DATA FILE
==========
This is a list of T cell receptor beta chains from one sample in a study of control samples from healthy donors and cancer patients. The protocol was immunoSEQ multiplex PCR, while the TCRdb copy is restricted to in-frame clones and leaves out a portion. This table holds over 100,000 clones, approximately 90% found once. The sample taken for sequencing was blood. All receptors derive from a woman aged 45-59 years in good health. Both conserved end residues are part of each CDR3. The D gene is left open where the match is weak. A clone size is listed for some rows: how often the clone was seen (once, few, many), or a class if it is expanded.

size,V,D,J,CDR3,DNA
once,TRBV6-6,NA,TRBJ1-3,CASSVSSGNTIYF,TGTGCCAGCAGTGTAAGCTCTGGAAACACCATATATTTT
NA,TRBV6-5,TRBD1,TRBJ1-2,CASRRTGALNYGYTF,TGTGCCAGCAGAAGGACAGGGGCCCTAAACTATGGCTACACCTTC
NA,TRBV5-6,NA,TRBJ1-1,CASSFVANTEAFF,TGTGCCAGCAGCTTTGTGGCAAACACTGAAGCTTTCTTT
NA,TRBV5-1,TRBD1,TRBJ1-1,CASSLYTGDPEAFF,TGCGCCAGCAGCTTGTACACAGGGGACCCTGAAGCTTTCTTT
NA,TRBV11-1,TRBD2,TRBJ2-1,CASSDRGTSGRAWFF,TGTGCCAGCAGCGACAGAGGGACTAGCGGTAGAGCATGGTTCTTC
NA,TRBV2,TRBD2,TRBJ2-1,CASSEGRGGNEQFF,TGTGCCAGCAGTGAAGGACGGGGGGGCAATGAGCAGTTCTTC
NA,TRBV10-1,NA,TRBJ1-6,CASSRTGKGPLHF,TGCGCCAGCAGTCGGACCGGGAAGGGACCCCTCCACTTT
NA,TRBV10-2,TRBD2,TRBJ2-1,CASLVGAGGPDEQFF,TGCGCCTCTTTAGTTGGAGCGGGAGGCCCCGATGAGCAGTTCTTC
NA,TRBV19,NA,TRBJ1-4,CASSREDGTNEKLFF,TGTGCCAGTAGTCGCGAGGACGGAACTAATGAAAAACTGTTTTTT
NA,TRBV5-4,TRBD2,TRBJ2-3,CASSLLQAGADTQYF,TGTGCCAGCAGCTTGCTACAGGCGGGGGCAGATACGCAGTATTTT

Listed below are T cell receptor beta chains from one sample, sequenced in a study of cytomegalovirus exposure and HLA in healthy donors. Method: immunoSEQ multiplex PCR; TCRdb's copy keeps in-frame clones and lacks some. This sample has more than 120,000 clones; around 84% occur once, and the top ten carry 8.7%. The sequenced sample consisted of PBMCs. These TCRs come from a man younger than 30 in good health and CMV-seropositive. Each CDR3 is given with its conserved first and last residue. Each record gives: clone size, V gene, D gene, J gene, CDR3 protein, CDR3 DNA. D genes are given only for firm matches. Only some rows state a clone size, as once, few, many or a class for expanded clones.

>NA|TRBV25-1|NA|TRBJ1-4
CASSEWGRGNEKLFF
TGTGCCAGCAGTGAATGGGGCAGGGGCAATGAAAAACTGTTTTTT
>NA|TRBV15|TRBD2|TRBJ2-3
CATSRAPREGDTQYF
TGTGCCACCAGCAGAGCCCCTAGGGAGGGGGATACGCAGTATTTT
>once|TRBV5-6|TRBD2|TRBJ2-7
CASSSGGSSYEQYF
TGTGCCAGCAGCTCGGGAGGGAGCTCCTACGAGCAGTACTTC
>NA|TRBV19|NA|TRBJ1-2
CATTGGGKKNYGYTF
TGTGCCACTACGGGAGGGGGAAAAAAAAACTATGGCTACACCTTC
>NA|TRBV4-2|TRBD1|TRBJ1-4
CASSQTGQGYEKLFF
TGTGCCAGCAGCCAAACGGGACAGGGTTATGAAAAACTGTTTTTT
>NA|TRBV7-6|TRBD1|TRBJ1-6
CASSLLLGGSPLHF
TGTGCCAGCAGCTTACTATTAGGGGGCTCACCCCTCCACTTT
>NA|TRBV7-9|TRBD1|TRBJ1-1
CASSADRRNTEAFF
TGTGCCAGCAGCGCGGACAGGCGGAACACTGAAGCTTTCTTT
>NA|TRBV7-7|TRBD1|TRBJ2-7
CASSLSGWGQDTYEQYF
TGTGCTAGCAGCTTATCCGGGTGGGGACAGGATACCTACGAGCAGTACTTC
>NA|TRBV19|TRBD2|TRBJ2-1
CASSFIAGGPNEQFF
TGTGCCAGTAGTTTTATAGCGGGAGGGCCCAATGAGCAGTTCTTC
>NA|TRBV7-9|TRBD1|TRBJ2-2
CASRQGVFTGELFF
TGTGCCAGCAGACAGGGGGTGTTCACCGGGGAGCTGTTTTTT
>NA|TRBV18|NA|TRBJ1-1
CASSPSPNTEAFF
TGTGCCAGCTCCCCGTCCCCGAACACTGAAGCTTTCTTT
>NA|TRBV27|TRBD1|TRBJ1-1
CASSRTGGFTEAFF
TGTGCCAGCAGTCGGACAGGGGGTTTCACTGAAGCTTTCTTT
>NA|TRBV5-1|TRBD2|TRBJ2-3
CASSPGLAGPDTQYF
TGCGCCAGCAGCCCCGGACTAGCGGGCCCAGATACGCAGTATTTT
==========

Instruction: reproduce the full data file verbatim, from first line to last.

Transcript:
This is a list of T cell receptor beta chains from one sample in a study of control samples from healthy donors and cancer patients. The protocol was immunoSEQ multiplex PCR, while the TCRdb copy is restricted to in-frame clones and leaves out a portion. This table holds over 100,000 clones, approximately 90% found once. The sample taken for sequencing was blood. All receptors derive from a woman aged 45-59 years in good health. Both conserved end residues are part of each CDR3. The D gene is left open where the match is weak. A clone size is listed for some rows: how often the clone was seen (once, few, many), or a class if it is expanded.

size,V,D,J,CDR3,DNA
once,TRBV6-6,NA,TRBJ1-3,CASSVSSGNTIYF,TGTGCCAGCAGTGTAAGCTCTGGAAACACCATATATTTT
NA,TRBV6-5,TRBD1,TRBJ1-2,CASRRTGALNYGYTF,TGTGCCAGCAGAAGGACAGGGGCCCTAAACTATGGCTACACCTTC
NA,TRBV5-6,NA,TRBJ1-1,CASSFVANTEAFF,TGTGCCAGCAGCTTTGTGGCAAACACTGAAGCTTTCTTT
NA,TRBV5-1,TRBD1,TRBJ1-1,CASSLYTGDPEAFF,TGCGCCAGCAGCTTGTACACAGGGGACCCTGAAGCTTTCTTT
NA,TRBV11-1,TRBD2,TRBJ2-1,CASSDRGTSGRAWFF,TGTGCCAGCAGCGACAGAGGGACTAGCGGTAGAGCATGGTTCTTC
NA,TRBV2,TRBD2,TRBJ2-1,CASSEGRGGNEQFF,TGTGCCAGCAGTGAAGGACGGGGGGGCAATGAGCAGTTCTTC
NA,TRBV10-1,NA,TRBJ1-6,CASSRTGKGPLHF,TGCGCCAGCAGTCGGACCGGGAAGGGACCCCTCCACTTT
NA,TRBV10-2,TRBD2,TRBJ2-1,CASLVGAGGPDEQFF,TGCGCCTCTTTAGTTGGAGCGGGAGGCCCCGATGAGCAGTTCTTC
NA,TRBV19,NA,TRBJ1-4,CASSREDGTNEKLFF,TGTGCCAGTAGTCGCGAGGACGGAACTAATGAAAAACTGTTTTTT
NA,TRBV5-4,TRBD2,TRBJ2-3,CASSLLQAGADTQYF,TGTGCCAGCAGCTTGCTACAGGCGGGGGCAGATACGCAGTATTTT

Listed below are T cell receptor beta chains from one sample, sequenced in a study of cytomegalovirus exposure and HLA in healthy donors. Method: immunoSEQ multiplex PCR; TCRdb's copy keeps in-frame clones and lacks some. This sample has more than 120,000 clones; around 84% occur once, and the top ten carry 8.7%. The sequenced sample consisted of PBMCs. These TCRs come from a man younger than 30 in good health and CMV-seropositive. Each CDR3 is given with its conserved first and last residue. Each record gives: clone size, V gene, D gene, J gene, CDR3 protein, CDR3 DNA. D genes are given only for firm matches. Only some rows state a clone size, as once, few, many or a class for expanded clones.

>NA|TRBV25-1|NA|TRBJ1-4
CASSEWGRGNEKLFF
TGTGCCAGCAGTGAATGGGGCAGGGGCAATGAAAAACTGTTTTTT
>NA|TRBV15|TRBD2|TRBJ2-3
CATSRAPREGDTQYF
TGTGCCACCAGCAGAGCCCCTAGGGAGGGGGATACGCAGTATTTT
>once|TRBV5-6|TRBD2|TRBJ2-7
CASSSGGSSYEQYF
TGTGCCAGCAGCTCGGGAGGGAGCTCCTACGAGCAGTACTTC
>NA|TRBV19|NA|TRBJ1-2
CATTGGGKKNYGYTF
TGTGCCACTACGGGAGGGGGAAAAAAAAACTATGGCTACACCTTC
>NA|TRBV4-2|TRBD1|TRBJ1-4
CASSQTGQGYEKLFF
TGTGCCAGCAGCCAAACGGGACAGGGTTATGAAAAACTGTTTTTT
>NA|TRBV7-6|TRBD1|TRBJ1-6
CASSLLLGGSPLHF
TGTGCCAGCAGCTTACTATTAGGGGGCTCACCCCTCCACTTT
>NA|TRBV7-9|TRBD1|TRBJ1-1
CASSADRRNTEAFF
TGTGCCAGCAGCGCGGACAGGCGGAACACTGAAGCTTTCTTT
>NA|TRBV7-7|TRBD1|TRBJ2-7
CASSLSGWGQDTYEQYF
TGTGCTAGCAGCTTATCCGGGTGGGGACAGGATACCTACGAGCAGTACTTC
>NA|TRBV19|TRBD2|TRBJ2-1
CASSFIAGGPNEQFF
TGTGCCAGTAGTTTTATAGCGGGAGGGCCCAATGAGCAGTTCTTC
>NA|TRBV7-9|TRBD1|TRBJ2-2
CASRQGVFTGELFF
TGTGCCAGCAGACAGGGGGTGTTCACCGGGGAGCTGTTTTTT
>NA|TRBV18|NA|TRBJ1-1
CASSPSPNTEAFF
TGTGCCAGCTCCCCGTCCCCGAACACTGAAGCTTTCTTT
>NA|TRBV27|TRBD1|TRBJ1-1
CASSRTGGFTEAFF
TGTGCCAGCAGTCGGACAGGGGGTTTCACTGAAGCTTTCTTT
>NA|TRBV5-1|TRBD2|TRBJ2-3
CASSPGLAGPDTQYF
TGCGCCAGCAGCCCCGGACTAGCGGGCCCAGATACGCAGTATTTT